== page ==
It's one of those days when the weather is just right, not to hot or cold, neither humid or rainy, just perfect. Perfect enough to have a bowl of ramen, it's been ages since my last bowl of ramen and as usual, Tricia and I, can't stop ourselves from enjoying this wonderful Japanese dish. With the city in virtual traffic lockdown over the Occupy Ortigas movement and indecisive over whether to watch Inside Out, we stewed our thoughts over a bowl of ramen, this time in Makati's Ramen Santouka.
To start of, let me just say that Ramen Santouka, is a bit different from most of the ramen restaurants we've eaten at. Most menus would have two to four ramen offerings plus side dishes of tamago, gyoza, and some other add-ons. With Ramen Santouka their menu was different, set meals were available, when I browsed their menu they offered katsu's, miso soups, and dishes one wouldn't normally see in a ramen restaurant. Another variation in their menu were: the serving sizes and the choice to have all three flavors (shio, shoyu, and miso) served in a one dish. This variety was interesting, it allowed us to be adventurous but at the same time not worry about being unable to finish the dish because of its sheer immensity.
Feeling adventurous, I ordered their Awase-Aji Ramen, chicken cheeks with a mixture of Santouka's shio, shoyu and miso broth, with a tamago served in a regular sized bowl; Tricia went for the miso ramen. As usual, we ordered our traditional gyoza meal plus an additional tamago for Tricia's ramen. When our dish arrived, I took in the aroma of the ramen and there were hints of the aforementioned trio. The dish was picture perfect, fat, egg, vegetables, everything was layered artistically and made for picture fodder. First bite and sip and I knew that their ramen was tickling my tastebuds, with little addition to the meal like crushed sesame seeds, the dish was good. Not perfect but good enough for our traditional comfort meal. The chicken cheeks weren't bad at all, considering I don't even know what part of the chicken it came from, the tamago had that beautiful orange tint to it that made it very delectable, too bad their egg sizes were on the small side.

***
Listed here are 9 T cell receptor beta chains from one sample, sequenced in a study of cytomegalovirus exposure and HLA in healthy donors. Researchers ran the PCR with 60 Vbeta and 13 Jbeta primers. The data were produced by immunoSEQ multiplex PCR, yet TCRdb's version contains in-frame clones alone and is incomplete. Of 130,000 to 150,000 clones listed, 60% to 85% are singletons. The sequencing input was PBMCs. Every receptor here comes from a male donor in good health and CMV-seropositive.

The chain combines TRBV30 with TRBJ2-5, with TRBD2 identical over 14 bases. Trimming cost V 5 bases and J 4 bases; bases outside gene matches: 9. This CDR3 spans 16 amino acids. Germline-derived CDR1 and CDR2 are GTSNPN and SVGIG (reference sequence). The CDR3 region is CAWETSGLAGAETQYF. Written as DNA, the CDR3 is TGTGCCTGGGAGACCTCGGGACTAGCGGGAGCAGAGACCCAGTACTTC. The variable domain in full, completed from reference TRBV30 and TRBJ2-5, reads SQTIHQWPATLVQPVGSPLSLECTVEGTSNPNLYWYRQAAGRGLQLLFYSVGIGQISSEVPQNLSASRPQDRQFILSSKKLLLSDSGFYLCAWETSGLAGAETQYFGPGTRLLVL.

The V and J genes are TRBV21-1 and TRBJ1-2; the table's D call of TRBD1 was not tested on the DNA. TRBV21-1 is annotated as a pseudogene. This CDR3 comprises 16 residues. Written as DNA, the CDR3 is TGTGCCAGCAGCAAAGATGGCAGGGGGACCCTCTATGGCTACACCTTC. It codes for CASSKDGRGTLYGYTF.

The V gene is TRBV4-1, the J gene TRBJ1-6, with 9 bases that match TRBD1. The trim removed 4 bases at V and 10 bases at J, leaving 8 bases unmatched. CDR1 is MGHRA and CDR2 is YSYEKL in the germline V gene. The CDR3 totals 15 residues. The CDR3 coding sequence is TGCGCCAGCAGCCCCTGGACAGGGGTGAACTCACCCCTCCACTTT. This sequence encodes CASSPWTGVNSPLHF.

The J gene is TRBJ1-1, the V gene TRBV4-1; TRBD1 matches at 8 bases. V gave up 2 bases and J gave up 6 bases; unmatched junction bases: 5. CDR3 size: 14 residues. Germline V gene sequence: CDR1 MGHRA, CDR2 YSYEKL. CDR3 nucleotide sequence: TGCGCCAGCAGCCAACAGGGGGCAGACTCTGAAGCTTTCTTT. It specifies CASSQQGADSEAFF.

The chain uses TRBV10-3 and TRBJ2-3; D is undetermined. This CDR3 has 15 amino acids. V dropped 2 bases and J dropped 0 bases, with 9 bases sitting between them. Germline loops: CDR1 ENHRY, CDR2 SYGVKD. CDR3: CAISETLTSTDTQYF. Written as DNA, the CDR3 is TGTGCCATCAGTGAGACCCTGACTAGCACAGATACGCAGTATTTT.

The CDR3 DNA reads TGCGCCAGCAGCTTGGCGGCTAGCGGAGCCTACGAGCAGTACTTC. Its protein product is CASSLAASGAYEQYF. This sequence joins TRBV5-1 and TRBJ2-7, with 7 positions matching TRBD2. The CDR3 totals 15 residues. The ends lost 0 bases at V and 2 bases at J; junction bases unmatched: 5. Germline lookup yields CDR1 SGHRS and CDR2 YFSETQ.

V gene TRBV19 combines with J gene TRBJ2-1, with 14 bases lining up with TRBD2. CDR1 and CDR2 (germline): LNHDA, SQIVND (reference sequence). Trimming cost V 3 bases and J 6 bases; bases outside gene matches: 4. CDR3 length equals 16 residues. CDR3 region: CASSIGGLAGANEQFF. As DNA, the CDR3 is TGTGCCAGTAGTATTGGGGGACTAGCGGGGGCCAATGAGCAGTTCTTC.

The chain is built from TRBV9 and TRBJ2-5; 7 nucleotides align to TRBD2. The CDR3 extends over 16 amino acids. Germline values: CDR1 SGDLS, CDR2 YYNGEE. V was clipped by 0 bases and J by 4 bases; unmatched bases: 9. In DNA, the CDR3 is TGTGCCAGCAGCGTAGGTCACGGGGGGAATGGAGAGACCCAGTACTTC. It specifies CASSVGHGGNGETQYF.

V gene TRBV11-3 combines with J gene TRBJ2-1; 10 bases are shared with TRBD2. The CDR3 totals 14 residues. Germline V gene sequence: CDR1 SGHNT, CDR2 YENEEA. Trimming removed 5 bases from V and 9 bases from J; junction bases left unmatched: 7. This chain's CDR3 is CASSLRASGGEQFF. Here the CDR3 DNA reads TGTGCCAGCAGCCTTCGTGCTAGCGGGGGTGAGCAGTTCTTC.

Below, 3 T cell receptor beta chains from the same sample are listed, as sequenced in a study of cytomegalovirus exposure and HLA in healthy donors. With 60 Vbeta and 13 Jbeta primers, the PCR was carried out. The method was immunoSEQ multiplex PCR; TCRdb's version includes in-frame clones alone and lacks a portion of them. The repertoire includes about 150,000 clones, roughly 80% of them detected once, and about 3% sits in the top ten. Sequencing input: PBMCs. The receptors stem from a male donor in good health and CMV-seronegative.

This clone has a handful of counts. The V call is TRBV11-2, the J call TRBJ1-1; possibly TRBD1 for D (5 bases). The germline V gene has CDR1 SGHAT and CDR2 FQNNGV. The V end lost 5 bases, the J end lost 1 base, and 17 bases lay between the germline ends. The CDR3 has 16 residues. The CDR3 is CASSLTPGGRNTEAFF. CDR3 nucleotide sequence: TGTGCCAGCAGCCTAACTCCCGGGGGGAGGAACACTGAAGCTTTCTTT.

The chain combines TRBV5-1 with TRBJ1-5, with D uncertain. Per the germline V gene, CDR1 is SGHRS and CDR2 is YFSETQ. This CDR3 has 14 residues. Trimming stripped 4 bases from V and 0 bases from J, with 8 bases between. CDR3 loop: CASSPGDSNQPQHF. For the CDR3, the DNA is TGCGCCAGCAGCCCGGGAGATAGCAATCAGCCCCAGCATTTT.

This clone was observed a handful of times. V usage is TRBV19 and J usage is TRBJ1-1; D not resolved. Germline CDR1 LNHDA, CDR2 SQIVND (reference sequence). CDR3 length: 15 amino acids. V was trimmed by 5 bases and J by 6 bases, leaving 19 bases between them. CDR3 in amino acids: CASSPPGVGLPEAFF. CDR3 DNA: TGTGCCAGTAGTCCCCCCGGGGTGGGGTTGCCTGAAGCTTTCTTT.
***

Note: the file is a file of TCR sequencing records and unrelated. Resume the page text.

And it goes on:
Despite the aroma, the three flavors didn't blend so well, it wasn't bad so to speak, it just felt a little bland. Each flavor: shio, shoyu and miso, overpowered each other to the point of being just a salty dish. It was somewhat of a letdown because I was hoping for a new taste, I should have just stuck to my usual order. Apart from my meal missing the whole fusion of flavors mark, another point I want to raise is their noodles, oftentimes most restaurants would market theirs as being made with the finest and most exotic ingredients. The results are palpable and truly elevate ramen from ready-made to finely crafted culinary masterpieces. Santouka's fell on the former, their noodles lacked the chewiness or even the hardness/softness of handmade noodles. In fact the color of the noodles itself looked like it came from the instant variety. There was no finesse to practicing the traditional slurp your ramen while eating, it was mildly disappointing at the very least.
All in all, Ramen Santouka is a good place to find variety if you're no longer up for ramen, though I have yet to try their other dishes I am sure that the stellar reviews it has received are most definitely well deserved. As for their ramen, I would say that what they offer is good, their miso ramen definitely tasted way better than my awase-aji ramen and should therefore serve as a lesson for me, leave new-age treatments to classic dishes to fusion restaurants.
Ramen Santouka is located at Glorietta 4, Ground Floor. Makati City
My name is Alfonso your nerdy history teacher, bookworm and lover of all things cultural and exciting. You can find me in a weekend market, in a bookshop, or eating in Japanese restos during the weekends.